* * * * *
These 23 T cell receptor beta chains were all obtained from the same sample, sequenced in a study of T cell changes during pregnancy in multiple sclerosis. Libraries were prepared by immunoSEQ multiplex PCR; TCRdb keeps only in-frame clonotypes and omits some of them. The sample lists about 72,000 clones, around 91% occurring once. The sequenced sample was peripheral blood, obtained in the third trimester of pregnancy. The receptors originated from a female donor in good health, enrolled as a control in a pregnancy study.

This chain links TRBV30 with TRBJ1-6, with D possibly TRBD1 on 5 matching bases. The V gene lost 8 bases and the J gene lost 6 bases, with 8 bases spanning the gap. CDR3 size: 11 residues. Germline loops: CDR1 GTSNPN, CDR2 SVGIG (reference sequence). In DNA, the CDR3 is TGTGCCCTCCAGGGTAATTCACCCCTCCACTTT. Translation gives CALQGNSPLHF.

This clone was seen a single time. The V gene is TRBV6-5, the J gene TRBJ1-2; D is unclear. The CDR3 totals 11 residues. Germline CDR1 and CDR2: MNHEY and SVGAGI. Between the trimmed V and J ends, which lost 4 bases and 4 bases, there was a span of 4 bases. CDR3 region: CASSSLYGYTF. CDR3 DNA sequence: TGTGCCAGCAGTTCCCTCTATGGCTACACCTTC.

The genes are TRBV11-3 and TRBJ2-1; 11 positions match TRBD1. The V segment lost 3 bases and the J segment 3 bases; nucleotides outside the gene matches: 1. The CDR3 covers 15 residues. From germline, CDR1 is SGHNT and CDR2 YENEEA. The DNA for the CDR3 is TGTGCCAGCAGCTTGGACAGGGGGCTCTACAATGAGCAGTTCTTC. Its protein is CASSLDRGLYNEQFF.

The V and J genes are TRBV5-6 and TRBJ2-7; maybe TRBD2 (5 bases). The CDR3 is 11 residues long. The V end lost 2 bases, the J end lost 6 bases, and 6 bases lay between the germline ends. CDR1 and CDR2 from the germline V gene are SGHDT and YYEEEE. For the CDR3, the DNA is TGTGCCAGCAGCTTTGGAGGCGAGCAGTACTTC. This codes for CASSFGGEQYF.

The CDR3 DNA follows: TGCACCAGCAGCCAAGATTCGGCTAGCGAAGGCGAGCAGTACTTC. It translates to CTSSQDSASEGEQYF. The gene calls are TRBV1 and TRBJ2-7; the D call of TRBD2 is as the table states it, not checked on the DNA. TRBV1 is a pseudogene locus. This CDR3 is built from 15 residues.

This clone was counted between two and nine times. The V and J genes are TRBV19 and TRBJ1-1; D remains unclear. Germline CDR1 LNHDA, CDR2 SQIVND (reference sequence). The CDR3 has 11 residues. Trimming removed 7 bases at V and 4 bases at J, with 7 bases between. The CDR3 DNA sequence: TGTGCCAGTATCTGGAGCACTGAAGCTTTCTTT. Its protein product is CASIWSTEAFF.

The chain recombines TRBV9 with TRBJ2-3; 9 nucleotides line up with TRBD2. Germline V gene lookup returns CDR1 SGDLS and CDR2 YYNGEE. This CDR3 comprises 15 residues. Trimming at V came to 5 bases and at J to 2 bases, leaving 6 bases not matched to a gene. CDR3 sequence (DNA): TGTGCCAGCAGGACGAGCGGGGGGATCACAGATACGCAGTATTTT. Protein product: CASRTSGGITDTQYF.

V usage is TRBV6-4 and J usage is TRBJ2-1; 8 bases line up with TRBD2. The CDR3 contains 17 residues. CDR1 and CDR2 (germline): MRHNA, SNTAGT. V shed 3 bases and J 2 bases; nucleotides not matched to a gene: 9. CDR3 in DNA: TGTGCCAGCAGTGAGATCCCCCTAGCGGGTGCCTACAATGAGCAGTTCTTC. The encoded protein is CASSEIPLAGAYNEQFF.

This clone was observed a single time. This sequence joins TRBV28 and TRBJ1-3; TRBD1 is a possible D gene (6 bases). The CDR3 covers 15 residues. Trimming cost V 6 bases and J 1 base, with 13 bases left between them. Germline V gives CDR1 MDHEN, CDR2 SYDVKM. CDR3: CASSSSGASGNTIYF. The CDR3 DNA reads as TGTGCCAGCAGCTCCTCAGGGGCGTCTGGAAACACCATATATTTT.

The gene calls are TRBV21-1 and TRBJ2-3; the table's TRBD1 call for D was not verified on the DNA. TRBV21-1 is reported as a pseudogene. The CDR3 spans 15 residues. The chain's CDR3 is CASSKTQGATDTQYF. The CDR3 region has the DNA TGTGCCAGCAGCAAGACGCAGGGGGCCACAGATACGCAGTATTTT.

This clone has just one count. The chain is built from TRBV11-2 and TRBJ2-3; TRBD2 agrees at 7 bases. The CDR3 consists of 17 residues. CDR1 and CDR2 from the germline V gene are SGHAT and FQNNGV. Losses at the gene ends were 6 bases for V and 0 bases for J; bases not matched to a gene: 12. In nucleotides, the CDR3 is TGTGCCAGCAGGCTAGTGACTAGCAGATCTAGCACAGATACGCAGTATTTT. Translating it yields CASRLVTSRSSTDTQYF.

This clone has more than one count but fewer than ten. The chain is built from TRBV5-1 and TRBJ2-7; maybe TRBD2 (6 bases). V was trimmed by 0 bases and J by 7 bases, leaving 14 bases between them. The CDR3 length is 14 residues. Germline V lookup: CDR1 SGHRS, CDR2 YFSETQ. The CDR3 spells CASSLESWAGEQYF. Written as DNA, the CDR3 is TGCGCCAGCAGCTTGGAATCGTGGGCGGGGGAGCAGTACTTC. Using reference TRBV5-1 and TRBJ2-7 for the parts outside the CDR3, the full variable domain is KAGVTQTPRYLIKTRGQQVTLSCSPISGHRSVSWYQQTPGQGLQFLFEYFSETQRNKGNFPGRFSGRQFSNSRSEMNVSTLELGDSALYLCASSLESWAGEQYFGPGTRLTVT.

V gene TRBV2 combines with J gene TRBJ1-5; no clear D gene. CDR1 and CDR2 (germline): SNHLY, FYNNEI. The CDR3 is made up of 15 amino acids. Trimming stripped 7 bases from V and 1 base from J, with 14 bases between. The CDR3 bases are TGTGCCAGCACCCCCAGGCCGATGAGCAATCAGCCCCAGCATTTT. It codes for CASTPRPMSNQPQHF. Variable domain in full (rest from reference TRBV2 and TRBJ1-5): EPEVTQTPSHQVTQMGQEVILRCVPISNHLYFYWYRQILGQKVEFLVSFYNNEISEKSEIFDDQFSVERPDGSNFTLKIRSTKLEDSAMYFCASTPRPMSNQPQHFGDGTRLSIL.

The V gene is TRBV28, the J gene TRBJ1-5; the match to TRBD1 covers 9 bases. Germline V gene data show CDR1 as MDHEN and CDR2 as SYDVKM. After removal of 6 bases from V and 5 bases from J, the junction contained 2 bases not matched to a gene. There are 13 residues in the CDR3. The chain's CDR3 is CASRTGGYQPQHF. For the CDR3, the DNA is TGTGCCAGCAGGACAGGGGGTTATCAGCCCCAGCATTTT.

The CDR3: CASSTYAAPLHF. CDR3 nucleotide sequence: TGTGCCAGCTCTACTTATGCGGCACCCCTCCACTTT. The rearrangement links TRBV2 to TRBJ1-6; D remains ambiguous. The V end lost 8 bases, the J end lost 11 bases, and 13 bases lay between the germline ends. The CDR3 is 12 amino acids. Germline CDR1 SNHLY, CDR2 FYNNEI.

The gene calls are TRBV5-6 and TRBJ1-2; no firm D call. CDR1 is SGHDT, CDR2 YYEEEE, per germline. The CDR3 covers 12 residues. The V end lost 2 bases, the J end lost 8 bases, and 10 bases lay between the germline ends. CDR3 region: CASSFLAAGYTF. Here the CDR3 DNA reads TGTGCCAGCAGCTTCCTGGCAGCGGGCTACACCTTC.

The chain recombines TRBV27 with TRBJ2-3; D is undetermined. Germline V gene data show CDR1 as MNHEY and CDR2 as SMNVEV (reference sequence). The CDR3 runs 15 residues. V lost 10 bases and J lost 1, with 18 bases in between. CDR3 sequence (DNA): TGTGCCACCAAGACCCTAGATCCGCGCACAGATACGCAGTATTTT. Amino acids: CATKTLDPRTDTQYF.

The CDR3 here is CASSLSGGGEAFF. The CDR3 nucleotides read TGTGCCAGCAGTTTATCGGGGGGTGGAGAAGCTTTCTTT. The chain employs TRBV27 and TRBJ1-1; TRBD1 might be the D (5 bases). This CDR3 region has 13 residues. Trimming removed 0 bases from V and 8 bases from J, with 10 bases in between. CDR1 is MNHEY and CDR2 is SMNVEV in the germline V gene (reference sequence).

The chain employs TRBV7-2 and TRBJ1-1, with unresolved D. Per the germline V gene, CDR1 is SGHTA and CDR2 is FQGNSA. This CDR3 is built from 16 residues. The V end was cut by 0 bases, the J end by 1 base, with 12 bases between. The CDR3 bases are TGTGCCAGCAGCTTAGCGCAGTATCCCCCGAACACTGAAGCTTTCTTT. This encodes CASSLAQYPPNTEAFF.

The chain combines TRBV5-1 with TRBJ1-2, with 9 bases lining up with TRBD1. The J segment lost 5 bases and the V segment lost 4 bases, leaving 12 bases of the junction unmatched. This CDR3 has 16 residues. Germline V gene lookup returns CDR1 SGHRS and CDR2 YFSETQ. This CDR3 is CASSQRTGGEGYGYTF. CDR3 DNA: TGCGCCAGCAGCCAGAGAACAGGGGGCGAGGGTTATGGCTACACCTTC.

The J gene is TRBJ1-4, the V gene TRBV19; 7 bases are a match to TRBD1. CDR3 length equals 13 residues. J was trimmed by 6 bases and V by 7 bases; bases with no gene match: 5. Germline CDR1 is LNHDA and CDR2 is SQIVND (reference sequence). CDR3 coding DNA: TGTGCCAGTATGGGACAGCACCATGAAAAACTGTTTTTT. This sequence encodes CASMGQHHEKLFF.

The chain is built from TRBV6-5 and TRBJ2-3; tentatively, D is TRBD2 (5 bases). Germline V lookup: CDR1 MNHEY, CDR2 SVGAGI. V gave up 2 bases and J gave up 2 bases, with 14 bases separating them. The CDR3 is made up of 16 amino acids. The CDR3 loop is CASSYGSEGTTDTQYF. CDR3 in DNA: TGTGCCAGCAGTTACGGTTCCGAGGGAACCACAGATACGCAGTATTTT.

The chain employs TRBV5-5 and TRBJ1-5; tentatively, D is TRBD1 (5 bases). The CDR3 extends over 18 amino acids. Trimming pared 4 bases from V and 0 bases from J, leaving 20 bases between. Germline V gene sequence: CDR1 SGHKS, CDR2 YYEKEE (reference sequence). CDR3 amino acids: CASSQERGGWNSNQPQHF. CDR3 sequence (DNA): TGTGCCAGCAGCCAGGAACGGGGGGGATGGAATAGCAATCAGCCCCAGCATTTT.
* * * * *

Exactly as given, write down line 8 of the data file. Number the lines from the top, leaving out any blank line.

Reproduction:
The chain recombines TRBV9 with TRBJ2-3; 9 nucleotides line up with TRBD2. Germline V gene lookup returns CDR1 SGDLS and CDR2 YYNGEE. This CDR3 comprises 15 residues. Trimming at V came to 5 bases and at J to 2 bases, leaving 6 bases not matched to a gene. CDR3 sequence (DNA): TGTGCCAGCAGGACGAGCGGGGGGATCACAGATACGCAGTATTTT. Protein product: CASRTSGGITDTQYF.